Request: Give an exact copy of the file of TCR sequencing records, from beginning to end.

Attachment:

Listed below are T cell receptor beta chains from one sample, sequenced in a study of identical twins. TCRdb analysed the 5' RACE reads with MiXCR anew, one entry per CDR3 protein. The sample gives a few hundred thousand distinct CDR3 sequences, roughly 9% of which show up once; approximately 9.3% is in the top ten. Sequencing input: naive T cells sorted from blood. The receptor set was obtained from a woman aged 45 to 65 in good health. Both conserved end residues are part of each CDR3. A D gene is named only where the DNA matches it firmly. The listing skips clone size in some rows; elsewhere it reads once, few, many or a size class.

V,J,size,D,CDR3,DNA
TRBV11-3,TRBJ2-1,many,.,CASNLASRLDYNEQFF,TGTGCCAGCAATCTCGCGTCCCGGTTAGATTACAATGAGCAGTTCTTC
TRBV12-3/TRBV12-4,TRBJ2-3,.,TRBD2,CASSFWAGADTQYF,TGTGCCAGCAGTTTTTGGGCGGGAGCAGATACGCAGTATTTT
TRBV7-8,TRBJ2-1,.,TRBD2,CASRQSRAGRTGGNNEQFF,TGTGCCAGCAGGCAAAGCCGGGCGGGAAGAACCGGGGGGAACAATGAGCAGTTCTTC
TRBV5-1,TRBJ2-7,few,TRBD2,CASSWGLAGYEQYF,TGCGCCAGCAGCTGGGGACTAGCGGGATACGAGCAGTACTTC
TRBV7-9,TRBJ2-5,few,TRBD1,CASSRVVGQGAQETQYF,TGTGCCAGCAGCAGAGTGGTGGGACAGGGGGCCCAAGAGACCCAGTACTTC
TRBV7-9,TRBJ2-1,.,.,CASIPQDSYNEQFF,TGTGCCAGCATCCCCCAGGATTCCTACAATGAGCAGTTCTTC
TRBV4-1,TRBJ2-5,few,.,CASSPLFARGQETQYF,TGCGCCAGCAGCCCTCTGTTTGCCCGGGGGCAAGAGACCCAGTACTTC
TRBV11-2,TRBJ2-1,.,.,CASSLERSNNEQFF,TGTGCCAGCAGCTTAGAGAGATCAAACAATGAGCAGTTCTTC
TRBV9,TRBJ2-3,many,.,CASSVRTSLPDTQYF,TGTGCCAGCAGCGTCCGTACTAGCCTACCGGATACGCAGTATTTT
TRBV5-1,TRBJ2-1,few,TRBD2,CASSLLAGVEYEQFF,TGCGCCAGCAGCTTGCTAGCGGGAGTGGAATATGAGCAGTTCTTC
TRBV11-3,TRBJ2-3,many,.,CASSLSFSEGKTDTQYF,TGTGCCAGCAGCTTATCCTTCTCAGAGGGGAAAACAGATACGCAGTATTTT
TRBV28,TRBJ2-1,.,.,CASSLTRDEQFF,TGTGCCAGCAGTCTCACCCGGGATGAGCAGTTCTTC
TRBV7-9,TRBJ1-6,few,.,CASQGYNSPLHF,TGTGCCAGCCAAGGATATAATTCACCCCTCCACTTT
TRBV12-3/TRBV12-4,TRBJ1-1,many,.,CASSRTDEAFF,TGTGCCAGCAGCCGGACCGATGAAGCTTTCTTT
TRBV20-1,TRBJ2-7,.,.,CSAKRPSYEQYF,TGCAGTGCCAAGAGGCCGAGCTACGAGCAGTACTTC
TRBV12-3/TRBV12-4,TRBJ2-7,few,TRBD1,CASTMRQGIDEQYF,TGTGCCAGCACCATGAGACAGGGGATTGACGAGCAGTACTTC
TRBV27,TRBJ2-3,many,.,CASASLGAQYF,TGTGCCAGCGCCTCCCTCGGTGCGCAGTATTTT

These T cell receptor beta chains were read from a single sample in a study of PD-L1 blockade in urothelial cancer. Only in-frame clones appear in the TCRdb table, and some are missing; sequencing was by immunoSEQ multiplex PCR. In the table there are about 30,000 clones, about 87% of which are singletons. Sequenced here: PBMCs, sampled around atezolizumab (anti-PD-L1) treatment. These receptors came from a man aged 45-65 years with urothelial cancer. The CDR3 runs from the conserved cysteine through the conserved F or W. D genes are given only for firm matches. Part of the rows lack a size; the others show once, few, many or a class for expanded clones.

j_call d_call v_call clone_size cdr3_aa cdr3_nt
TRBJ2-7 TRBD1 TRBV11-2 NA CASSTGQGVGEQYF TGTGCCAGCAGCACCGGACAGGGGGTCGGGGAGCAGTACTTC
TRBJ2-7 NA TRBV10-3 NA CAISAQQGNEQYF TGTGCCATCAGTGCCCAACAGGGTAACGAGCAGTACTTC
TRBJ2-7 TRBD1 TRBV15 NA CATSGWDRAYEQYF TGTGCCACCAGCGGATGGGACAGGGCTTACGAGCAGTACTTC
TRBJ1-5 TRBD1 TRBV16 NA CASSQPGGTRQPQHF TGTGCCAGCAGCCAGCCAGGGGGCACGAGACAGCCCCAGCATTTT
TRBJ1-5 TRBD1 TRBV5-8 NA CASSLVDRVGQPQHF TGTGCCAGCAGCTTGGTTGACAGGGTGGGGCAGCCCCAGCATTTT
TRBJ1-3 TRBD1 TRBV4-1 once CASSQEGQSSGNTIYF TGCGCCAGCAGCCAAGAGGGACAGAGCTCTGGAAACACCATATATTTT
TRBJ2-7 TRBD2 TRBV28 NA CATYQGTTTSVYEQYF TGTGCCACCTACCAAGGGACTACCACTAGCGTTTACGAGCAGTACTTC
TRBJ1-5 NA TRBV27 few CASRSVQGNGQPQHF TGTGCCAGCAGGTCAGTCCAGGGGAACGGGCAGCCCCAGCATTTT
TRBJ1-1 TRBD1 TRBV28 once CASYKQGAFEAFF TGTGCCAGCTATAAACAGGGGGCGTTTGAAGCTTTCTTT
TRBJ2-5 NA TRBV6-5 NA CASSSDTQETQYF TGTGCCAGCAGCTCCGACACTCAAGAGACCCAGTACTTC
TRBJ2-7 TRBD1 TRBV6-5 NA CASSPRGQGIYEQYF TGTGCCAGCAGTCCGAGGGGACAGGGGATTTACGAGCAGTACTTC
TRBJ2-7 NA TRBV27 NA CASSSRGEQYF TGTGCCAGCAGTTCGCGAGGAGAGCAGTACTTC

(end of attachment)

Listed below are T cell receptor beta chains from one sample, sequenced in a study of identical twins. TCRdb analysed the 5' RACE reads with MiXCR anew, one entry per CDR3 protein. The sample gives a few hundred thousand distinct CDR3 sequences, roughly 9% of which show up once; approximately 9.3% is in the top ten. Sequencing input: naive T cells sorted from blood. The receptor set was obtained from a woman aged 45 to 65 in good health. Both conserved end residues are part of each CDR3. A D gene is named only where the DNA matches it firmly. The listing skips clone size in some rows; elsewhere it reads once, few, many or a size class.

V,J,size,D,CDR3,DNA
TRBV11-3,TRBJ2-1,many,.,CASNLASRLDYNEQFF,TGTGCCAGCAATCTCGCGTCCCGGTTAGATTACAATGAGCAGTTCTTC
TRBV12-3/TRBV12-4,TRBJ2-3,.,TRBD2,CASSFWAGADTQYF,TGTGCCAGCAGTTTTTGGGCGGGAGCAGATACGCAGTATTTT
TRBV7-8,TRBJ2-1,.,TRBD2,CASRQSRAGRTGGNNEQFF,TGTGCCAGCAGGCAAAGCCGGGCGGGAAGAACCGGGGGGAACAATGAGCAGTTCTTC
TRBV5-1,TRBJ2-7,few,TRBD2,CASSWGLAGYEQYF,TGCGCCAGCAGCTGGGGACTAGCGGGATACGAGCAGTACTTC
TRBV7-9,TRBJ2-5,few,TRBD1,CASSRVVGQGAQETQYF,TGTGCCAGCAGCAGAGTGGTGGGACAGGGGGCCCAAGAGACCCAGTACTTC
TRBV7-9,TRBJ2-1,.,.,CASIPQDSYNEQFF,TGTGCCAGCATCCCCCAGGATTCCTACAATGAGCAGTTCTTC
TRBV4-1,TRBJ2-5,few,.,CASSPLFARGQETQYF,TGCGCCAGCAGCCCTCTGTTTGCCCGGGGGCAAGAGACCCAGTACTTC
TRBV11-2,TRBJ2-1,.,.,CASSLERSNNEQFF,TGTGCCAGCAGCTTAGAGAGATCAAACAATGAGCAGTTCTTC
TRBV9,TRBJ2-3,many,.,CASSVRTSLPDTQYF,TGTGCCAGCAGCGTCCGTACTAGCCTACCGGATACGCAGTATTTT
TRBV5-1,TRBJ2-1,few,TRBD2,CASSLLAGVEYEQFF,TGCGCCAGCAGCTTGCTAGCGGGAGTGGAATATGAGCAGTTCTTC
TRBV11-3,TRBJ2-3,many,.,CASSLSFSEGKTDTQYF,TGTGCCAGCAGCTTATCCTTCTCAGAGGGGAAAACAGATACGCAGTATTTT
TRBV28,TRBJ2-1,.,.,CASSLTRDEQFF,TGTGCCAGCAGTCTCACCCGGGATGAGCAGTTCTTC
TRBV7-9,TRBJ1-6,few,.,CASQGYNSPLHF,TGTGCCAGCCAAGGATATAATTCACCCCTCCACTTT
TRBV12-3/TRBV12-4,TRBJ1-1,many,.,CASSRTDEAFF,TGTGCCAGCAGCCGGACCGATGAAGCTTTCTTT
TRBV20-1,TRBJ2-7,.,.,CSAKRPSYEQYF,TGCAGTGCCAAGAGGCCGAGCTACGAGCAGTACTTC
TRBV12-3/TRBV12-4,TRBJ2-7,few,TRBD1,CASTMRQGIDEQYF,TGTGCCAGCACCATGAGACAGGGGATTGACGAGCAGTACTTC
TRBV27,TRBJ2-3,many,.,CASASLGAQYF,TGTGCCAGCGCCTCCCTCGGTGCGCAGTATTTT

These T cell receptor beta chains were read from a single sample in a study of PD-L1 blockade in urothelial cancer. Only in-frame clones appear in the TCRdb table, and some are missing; sequencing was by immunoSEQ multiplex PCR. In the table there are about 30,000 clones, about 87% of which are singletons. Sequenced here: PBMCs, sampled around atezolizumab (anti-PD-L1) treatment. These receptors came from a man aged 45-65 years with urothelial cancer. The CDR3 runs from the conserved cysteine through the conserved F or W. D genes are given only for firm matches. Part of the rows lack a size; the others show once, few, many or a class for expanded clones.

j_call d_call v_call clone_size cdr3_aa cdr3_nt
TRBJ2-7 TRBD1 TRBV11-2 NA CASSTGQGVGEQYF TGTGCCAGCAGCACCGGACAGGGGGTCGGGGAGCAGTACTTC
TRBJ2-7 NA TRBV10-3 NA CAISAQQGNEQYF TGTGCCATCAGTGCCCAACAGGGTAACGAGCAGTACTTC
TRBJ2-7 TRBD1 TRBV15 NA CATSGWDRAYEQYF TGTGCCACCAGCGGATGGGACAGGGCTTACGAGCAGTACTTC
TRBJ1-5 TRBD1 TRBV16 NA CASSQPGGTRQPQHF TGTGCCAGCAGCCAGCCAGGGGGCACGAGACAGCCCCAGCATTTT
TRBJ1-5 TRBD1 TRBV5-8 NA CASSLVDRVGQPQHF TGTGCCAGCAGCTTGGTTGACAGGGTGGGGCAGCCCCAGCATTTT
TRBJ1-3 TRBD1 TRBV4-1 once CASSQEGQSSGNTIYF TGCGCCAGCAGCCAAGAGGGACAGAGCTCTGGAAACACCATATATTTT
TRBJ2-7 TRBD2 TRBV28 NA CATYQGTTTSVYEQYF TGTGCCACCTACCAAGGGACTACCACTAGCGTTTACGAGCAGTACTTC
TRBJ1-5 NA TRBV27 few CASRSVQGNGQPQHF TGTGCCAGCAGGTCAGTCCAGGGGAACGGGCAGCCCCAGCATTTT
TRBJ1-1 TRBD1 TRBV28 once CASYKQGAFEAFF TGTGCCAGCTATAAACAGGGGGCGTTTGAAGCTTTCTTT
TRBJ2-5 NA TRBV6-5 NA CASSSDTQETQYF TGTGCCAGCAGCTCCGACACTCAAGAGACCCAGTACTTC
TRBJ2-7 TRBD1 TRBV6-5 NA CASSPRGQGIYEQYF TGTGCCAGCAGTCCGAGGGGACAGGGGATTTACGAGCAGTACTTC
TRBJ2-7 NA TRBV27 NA CASSSRGEQYF TGTGCCAGCAGTTCGCGAGGAGAGCAGTACTTC